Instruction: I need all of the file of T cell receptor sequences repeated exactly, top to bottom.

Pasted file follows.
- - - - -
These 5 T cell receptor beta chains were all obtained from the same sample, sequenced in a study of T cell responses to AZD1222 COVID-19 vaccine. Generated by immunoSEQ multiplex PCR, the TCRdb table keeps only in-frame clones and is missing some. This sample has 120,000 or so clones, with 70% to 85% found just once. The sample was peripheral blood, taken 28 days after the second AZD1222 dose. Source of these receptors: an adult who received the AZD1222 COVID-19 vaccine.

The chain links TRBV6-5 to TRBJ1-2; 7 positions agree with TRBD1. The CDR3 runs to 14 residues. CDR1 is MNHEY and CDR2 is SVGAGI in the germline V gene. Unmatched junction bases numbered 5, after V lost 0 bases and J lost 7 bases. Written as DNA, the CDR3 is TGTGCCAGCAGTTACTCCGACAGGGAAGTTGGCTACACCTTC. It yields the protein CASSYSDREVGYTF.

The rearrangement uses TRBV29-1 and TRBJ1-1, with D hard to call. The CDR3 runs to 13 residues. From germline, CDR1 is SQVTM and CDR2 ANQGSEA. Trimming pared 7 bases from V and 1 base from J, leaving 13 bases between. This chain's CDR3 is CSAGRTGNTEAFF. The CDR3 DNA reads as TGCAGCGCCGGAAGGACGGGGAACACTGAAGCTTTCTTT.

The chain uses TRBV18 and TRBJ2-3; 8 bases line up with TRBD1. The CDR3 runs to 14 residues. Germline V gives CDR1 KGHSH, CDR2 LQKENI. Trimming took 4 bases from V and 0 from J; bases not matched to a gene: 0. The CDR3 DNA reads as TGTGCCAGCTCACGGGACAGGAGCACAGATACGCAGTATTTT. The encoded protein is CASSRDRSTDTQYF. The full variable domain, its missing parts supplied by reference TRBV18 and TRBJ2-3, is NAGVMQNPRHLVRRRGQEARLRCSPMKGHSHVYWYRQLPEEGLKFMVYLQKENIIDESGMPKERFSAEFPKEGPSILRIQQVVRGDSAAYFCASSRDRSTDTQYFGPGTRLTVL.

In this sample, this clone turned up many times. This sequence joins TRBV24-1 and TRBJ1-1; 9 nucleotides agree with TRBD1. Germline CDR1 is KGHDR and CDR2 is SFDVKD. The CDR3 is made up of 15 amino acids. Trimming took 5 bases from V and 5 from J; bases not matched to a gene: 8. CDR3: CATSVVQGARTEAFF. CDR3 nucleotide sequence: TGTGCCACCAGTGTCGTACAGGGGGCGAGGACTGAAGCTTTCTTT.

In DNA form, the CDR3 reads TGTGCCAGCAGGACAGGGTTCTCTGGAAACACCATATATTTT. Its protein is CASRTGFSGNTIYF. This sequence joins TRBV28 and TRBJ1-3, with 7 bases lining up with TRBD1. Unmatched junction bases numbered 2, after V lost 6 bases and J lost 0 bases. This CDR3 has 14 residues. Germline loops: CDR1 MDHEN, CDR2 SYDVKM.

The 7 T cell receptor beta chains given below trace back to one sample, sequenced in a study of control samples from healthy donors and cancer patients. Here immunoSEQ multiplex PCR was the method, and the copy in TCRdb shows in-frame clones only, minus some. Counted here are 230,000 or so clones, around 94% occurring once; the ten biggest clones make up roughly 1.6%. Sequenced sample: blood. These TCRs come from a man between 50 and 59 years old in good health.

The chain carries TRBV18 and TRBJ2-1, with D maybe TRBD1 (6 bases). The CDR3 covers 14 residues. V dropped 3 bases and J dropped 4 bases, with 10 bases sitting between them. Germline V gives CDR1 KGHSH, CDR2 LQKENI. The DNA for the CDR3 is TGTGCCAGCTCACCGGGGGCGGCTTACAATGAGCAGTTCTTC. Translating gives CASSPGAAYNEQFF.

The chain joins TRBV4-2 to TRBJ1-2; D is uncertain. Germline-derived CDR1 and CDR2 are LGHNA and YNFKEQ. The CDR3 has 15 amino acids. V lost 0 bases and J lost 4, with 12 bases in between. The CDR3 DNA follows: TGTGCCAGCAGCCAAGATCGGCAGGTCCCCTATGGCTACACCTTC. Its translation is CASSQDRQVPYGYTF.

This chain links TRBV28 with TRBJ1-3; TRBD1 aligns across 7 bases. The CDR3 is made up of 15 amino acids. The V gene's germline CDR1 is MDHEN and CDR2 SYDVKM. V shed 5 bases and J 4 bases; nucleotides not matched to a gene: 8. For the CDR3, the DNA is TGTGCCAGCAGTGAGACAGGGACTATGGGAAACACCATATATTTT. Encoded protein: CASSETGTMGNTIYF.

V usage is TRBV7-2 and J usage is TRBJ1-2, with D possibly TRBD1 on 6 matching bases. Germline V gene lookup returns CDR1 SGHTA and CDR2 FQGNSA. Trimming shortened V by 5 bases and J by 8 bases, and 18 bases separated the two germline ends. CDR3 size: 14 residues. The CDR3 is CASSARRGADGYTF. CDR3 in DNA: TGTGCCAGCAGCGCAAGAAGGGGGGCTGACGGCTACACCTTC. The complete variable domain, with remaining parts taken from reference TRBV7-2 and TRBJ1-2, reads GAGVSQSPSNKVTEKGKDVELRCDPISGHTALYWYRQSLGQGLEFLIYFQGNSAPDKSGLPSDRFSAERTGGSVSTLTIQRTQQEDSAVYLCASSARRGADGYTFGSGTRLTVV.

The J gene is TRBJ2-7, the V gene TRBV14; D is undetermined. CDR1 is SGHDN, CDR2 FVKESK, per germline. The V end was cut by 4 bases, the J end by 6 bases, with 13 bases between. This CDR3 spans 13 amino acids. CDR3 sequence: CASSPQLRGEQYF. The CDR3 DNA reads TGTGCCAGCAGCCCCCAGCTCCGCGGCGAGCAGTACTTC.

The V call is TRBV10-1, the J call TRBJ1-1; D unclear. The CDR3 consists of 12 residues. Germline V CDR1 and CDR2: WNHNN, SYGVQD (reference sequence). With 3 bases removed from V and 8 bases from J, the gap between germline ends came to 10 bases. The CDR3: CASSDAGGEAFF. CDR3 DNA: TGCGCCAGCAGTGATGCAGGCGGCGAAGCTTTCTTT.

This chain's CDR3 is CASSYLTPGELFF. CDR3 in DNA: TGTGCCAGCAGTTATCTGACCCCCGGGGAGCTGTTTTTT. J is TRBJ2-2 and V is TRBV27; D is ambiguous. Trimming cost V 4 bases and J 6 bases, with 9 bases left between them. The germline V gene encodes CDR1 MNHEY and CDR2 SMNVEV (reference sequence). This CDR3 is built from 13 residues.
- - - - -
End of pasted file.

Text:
These 5 T cell receptor beta chains were all obtained from the same sample, sequenced in a study of T cell responses to AZD1222 COVID-19 vaccine. Generated by immunoSEQ multiplex PCR, the TCRdb table keeps only in-frame clones and is missing some. This sample has 120,000 or so clones, with 70% to 85% found just once. The sample was peripheral blood, taken 28 days after the second AZD1222 dose. Source of these receptors: an adult who received the AZD1222 COVID-19 vaccine.

The chain links TRBV6-5 to TRBJ1-2; 7 positions agree with TRBD1. The CDR3 runs to 14 residues. CDR1 is MNHEY and CDR2 is SVGAGI in the germline V gene. Unmatched junction bases numbered 5, after V lost 0 bases and J lost 7 bases. Written as DNA, the CDR3 is TGTGCCAGCAGTTACTCCGACAGGGAAGTTGGCTACACCTTC. It yields the protein CASSYSDREVGYTF.

The rearrangement uses TRBV29-1 and TRBJ1-1, with D hard to call. The CDR3 runs to 13 residues. From germline, CDR1 is SQVTM and CDR2 ANQGSEA. Trimming pared 7 bases from V and 1 base from J, leaving 13 bases between. This chain's CDR3 is CSAGRTGNTEAFF. The CDR3 DNA reads as TGCAGCGCCGGAAGGACGGGGAACACTGAAGCTTTCTTT.

The chain uses TRBV18 and TRBJ2-3; 8 bases line up with TRBD1. The CDR3 runs to 14 residues. Germline V gives CDR1 KGHSH, CDR2 LQKENI. Trimming took 4 bases from V and 0 from J; bases not matched to a gene: 0. The CDR3 DNA reads as TGTGCCAGCTCACGGGACAGGAGCACAGATACGCAGTATTTT. The encoded protein is CASSRDRSTDTQYF. The full variable domain, its missing parts supplied by reference TRBV18 and TRBJ2-3, is NAGVMQNPRHLVRRRGQEARLRCSPMKGHSHVYWYRQLPEEGLKFMVYLQKENIIDESGMPKERFSAEFPKEGPSILRIQQVVRGDSAAYFCASSRDRSTDTQYFGPGTRLTVL.

In this sample, this clone turned up many times. This sequence joins TRBV24-1 and TRBJ1-1; 9 nucleotides agree with TRBD1. Germline CDR1 is KGHDR and CDR2 is SFDVKD. The CDR3 is made up of 15 amino acids. Trimming took 5 bases from V and 5 from J; bases not matched to a gene: 8. CDR3: CATSVVQGARTEAFF. CDR3 nucleotide sequence: TGTGCCACCAGTGTCGTACAGGGGGCGAGGACTGAAGCTTTCTTT.

In DNA form, the CDR3 reads TGTGCCAGCAGGACAGGGTTCTCTGGAAACACCATATATTTT. Its protein is CASRTGFSGNTIYF. This sequence joins TRBV28 and TRBJ1-3, with 7 bases lining up with TRBD1. Unmatched junction bases numbered 2, after V lost 6 bases and J lost 0 bases. This CDR3 has 14 residues. Germline loops: CDR1 MDHEN, CDR2 SYDVKM.

The 7 T cell receptor beta chains given below trace back to one sample, sequenced in a study of control samples from healthy donors and cancer patients. Here immunoSEQ multiplex PCR was the method, and the copy in TCRdb shows in-frame clones only, minus some. Counted here are 230,000 or so clones, around 94% occurring once; the ten biggest clones make up roughly 1.6%. Sequenced sample: blood. These TCRs come from a man between 50 and 59 years old in good health.

The chain carries TRBV18 and TRBJ2-1, with D maybe TRBD1 (6 bases). The CDR3 covers 14 residues. V dropped 3 bases and J dropped 4 bases, with 10 bases sitting between them. Germline V gives CDR1 KGHSH, CDR2 LQKENI. The DNA for the CDR3 is TGTGCCAGCTCACCGGGGGCGGCTTACAATGAGCAGTTCTTC. Translating gives CASSPGAAYNEQFF.

The chain joins TRBV4-2 to TRBJ1-2; D is uncertain. Germline-derived CDR1 and CDR2 are LGHNA and YNFKEQ. The CDR3 has 15 amino acids. V lost 0 bases and J lost 4, with 12 bases in between. The CDR3 DNA follows: TGTGCCAGCAGCCAAGATCGGCAGGTCCCCTATGGCTACACCTTC. Its translation is CASSQDRQVPYGYTF.

This chain links TRBV28 with TRBJ1-3; TRBD1 aligns across 7 bases. The CDR3 is made up of 15 amino acids. The V gene's germline CDR1 is MDHEN and CDR2 SYDVKM. V shed 5 bases and J 4 bases; nucleotides not matched to a gene: 8. For the CDR3, the DNA is TGTGCCAGCAGTGAGACAGGGACTATGGGAAACACCATATATTTT. Encoded protein: CASSETGTMGNTIYF.

V usage is TRBV7-2 and J usage is TRBJ1-2, with D possibly TRBD1 on 6 matching bases. Germline V gene lookup returns CDR1 SGHTA and CDR2 FQGNSA. Trimming shortened V by 5 bases and J by 8 bases, and 18 bases separated the two germline ends. CDR3 size: 14 residues. The CDR3 is CASSARRGADGYTF. CDR3 in DNA: TGTGCCAGCAGCGCAAGAAGGGGGGCTGACGGCTACACCTTC. The complete variable domain, with remaining parts taken from reference TRBV7-2 and TRBJ1-2, reads GAGVSQSPSNKVTEKGKDVELRCDPISGHTALYWYRQSLGQGLEFLIYFQGNSAPDKSGLPSDRFSAERTGGSVSTLTIQRTQQEDSAVYLCASSARRGADGYTFGSGTRLTVV.

The J gene is TRBJ2-7, the V gene TRBV14; D is undetermined. CDR1 is SGHDN, CDR2 FVKESK, per germline. The V end was cut by 4 bases, the J end by 6 bases, with 13 bases between. This CDR3 spans 13 amino acids. CDR3 sequence: CASSPQLRGEQYF. The CDR3 DNA reads TGTGCCAGCAGCCCCCAGCTCCGCGGCGAGCAGTACTTC.

The V call is TRBV10-1, the J call TRBJ1-1; D unclear. The CDR3 consists of 12 residues. Germline V CDR1 and CDR2: WNHNN, SYGVQD (reference sequence). With 3 bases removed from V and 8 bases from J, the gap between germline ends came to 10 bases. The CDR3: CASSDAGGEAFF. CDR3 DNA: TGCGCCAGCAGTGATGCAGGCGGCGAAGCTTTCTTT.

This chain's CDR3 is CASSYLTPGELFF. CDR3 in DNA: TGTGCCAGCAGTTATCTGACCCCCGGGGAGCTGTTTTTT. J is TRBJ2-2 and V is TRBV27; D is ambiguous. Trimming cost V 4 bases and J 6 bases, with 9 bases left between them. The germline V gene encodes CDR1 MNHEY and CDR2 SMNVEV (reference sequence). This CDR3 is built from 13 residues.